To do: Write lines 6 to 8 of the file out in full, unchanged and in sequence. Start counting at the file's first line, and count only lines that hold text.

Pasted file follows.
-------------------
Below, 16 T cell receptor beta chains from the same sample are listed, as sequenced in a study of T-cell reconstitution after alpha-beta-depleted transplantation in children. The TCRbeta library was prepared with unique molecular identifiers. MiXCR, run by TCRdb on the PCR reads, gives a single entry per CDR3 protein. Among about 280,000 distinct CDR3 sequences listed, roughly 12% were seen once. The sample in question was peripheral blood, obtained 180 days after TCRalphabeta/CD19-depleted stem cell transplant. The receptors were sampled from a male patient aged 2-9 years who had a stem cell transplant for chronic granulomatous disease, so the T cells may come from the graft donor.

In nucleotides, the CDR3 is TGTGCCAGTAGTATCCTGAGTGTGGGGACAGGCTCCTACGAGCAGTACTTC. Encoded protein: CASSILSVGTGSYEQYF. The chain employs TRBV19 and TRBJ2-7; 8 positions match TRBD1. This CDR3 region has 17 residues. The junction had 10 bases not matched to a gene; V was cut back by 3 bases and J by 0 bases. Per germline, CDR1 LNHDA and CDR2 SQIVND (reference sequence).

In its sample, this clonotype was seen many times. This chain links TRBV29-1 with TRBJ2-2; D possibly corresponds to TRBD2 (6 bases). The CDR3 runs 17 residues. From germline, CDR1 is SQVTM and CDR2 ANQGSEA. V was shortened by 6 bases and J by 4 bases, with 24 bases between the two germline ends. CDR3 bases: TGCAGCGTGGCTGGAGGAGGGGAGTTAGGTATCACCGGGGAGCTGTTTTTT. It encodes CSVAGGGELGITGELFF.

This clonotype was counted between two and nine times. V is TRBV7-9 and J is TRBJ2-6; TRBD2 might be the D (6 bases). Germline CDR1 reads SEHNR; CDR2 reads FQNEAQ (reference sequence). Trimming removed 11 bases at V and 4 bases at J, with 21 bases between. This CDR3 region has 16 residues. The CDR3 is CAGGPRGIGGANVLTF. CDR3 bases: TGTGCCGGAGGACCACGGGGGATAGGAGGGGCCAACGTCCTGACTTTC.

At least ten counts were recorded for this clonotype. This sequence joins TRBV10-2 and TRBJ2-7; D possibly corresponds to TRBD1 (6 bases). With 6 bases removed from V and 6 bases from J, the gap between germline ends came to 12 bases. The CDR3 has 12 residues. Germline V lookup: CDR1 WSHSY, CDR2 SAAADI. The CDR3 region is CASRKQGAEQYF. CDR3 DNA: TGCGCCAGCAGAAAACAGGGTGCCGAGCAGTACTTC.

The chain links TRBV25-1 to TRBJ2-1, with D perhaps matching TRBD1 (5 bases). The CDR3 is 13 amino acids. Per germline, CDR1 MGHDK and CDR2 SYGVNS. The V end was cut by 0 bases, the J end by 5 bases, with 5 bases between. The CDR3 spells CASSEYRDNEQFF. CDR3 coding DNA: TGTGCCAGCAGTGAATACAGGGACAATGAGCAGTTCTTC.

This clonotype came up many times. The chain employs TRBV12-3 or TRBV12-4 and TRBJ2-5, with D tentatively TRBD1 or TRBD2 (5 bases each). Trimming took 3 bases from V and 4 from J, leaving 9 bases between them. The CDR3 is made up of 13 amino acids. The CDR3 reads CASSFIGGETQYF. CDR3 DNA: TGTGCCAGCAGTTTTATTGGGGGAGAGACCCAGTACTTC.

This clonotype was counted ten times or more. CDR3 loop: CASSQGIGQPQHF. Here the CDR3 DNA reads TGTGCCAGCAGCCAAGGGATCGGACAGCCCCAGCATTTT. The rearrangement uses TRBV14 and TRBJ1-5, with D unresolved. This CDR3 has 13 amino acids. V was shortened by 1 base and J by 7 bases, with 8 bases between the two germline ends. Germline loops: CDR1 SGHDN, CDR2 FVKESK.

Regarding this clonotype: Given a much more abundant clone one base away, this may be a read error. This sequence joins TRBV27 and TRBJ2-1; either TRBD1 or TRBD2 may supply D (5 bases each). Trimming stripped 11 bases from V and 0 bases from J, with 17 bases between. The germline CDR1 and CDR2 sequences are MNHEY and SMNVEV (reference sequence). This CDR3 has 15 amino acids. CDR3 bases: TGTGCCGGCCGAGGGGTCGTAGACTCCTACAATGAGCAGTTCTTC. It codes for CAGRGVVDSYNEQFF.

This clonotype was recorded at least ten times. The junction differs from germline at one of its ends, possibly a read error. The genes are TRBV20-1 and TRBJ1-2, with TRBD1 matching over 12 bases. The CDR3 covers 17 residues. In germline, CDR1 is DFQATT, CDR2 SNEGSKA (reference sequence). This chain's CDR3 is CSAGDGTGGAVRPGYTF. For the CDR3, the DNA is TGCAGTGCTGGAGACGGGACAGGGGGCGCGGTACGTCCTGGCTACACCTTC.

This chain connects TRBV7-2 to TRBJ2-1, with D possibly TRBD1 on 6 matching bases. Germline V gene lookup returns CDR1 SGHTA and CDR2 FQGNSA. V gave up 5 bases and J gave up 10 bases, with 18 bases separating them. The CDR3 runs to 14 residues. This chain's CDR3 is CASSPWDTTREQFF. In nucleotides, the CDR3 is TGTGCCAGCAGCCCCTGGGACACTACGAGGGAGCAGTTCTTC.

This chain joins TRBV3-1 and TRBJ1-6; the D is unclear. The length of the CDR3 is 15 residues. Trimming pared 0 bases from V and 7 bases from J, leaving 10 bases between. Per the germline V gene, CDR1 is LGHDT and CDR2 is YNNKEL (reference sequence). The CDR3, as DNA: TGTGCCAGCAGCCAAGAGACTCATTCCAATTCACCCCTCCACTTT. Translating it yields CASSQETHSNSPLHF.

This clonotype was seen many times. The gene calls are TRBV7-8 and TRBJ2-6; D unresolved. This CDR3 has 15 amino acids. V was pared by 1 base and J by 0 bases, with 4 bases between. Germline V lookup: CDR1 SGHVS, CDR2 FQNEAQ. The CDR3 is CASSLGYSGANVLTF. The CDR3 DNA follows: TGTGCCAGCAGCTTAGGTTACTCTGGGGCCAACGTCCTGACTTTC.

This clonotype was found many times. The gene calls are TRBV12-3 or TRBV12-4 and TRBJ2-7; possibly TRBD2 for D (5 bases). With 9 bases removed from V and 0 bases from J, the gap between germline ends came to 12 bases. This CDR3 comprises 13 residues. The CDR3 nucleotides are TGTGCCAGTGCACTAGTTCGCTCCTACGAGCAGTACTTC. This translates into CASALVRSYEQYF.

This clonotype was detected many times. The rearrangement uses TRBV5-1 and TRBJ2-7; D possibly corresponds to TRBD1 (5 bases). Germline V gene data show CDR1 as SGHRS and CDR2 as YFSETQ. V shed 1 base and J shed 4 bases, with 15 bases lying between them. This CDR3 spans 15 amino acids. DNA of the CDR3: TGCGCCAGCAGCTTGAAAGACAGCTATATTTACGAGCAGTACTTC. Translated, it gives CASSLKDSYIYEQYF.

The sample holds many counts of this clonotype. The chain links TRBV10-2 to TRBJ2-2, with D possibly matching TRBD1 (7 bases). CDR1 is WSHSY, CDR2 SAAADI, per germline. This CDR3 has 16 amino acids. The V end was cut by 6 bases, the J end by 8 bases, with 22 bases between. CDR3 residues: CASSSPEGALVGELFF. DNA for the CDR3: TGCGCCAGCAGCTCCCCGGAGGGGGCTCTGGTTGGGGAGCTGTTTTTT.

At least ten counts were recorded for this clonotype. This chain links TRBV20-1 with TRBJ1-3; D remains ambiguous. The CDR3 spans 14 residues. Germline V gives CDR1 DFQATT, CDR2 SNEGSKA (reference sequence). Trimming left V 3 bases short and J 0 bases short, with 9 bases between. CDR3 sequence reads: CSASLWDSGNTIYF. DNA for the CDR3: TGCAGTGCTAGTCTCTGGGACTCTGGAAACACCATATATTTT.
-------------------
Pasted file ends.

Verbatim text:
The chain links TRBV25-1 to TRBJ2-1, with D perhaps matching TRBD1 (5 bases). The CDR3 is 13 amino acids. Per germline, CDR1 MGHDK and CDR2 SYGVNS. The V end was cut by 0 bases, the J end by 5 bases, with 5 bases between. The CDR3 spells CASSEYRDNEQFF. CDR3 coding DNA: TGTGCCAGCAGTGAATACAGGGACAATGAGCAGTTCTTC.

This clonotype came up many times. The chain employs TRBV12-3 or TRBV12-4 and TRBJ2-5, with D tentatively TRBD1 or TRBD2 (5 bases each). Trimming took 3 bases from V and 4 from J, leaving 9 bases between them. The CDR3 is made up of 13 amino acids. The CDR3 reads CASSFIGGETQYF. CDR3 DNA: TGTGCCAGCAGTTTTATTGGGGGAGAGACCCAGTACTTC.

This clonotype was counted ten times or more. CDR3 loop: CASSQGIGQPQHF. Here the CDR3 DNA reads TGTGCCAGCAGCCAAGGGATCGGACAGCCCCAGCATTTT. The rearrangement uses TRBV14 and TRBJ1-5, with D unresolved. This CDR3 has 13 amino acids. V was shortened by 1 base and J by 7 bases, with 8 bases between the two germline ends. Germline loops: CDR1 SGHDN, CDR2 FVKESK.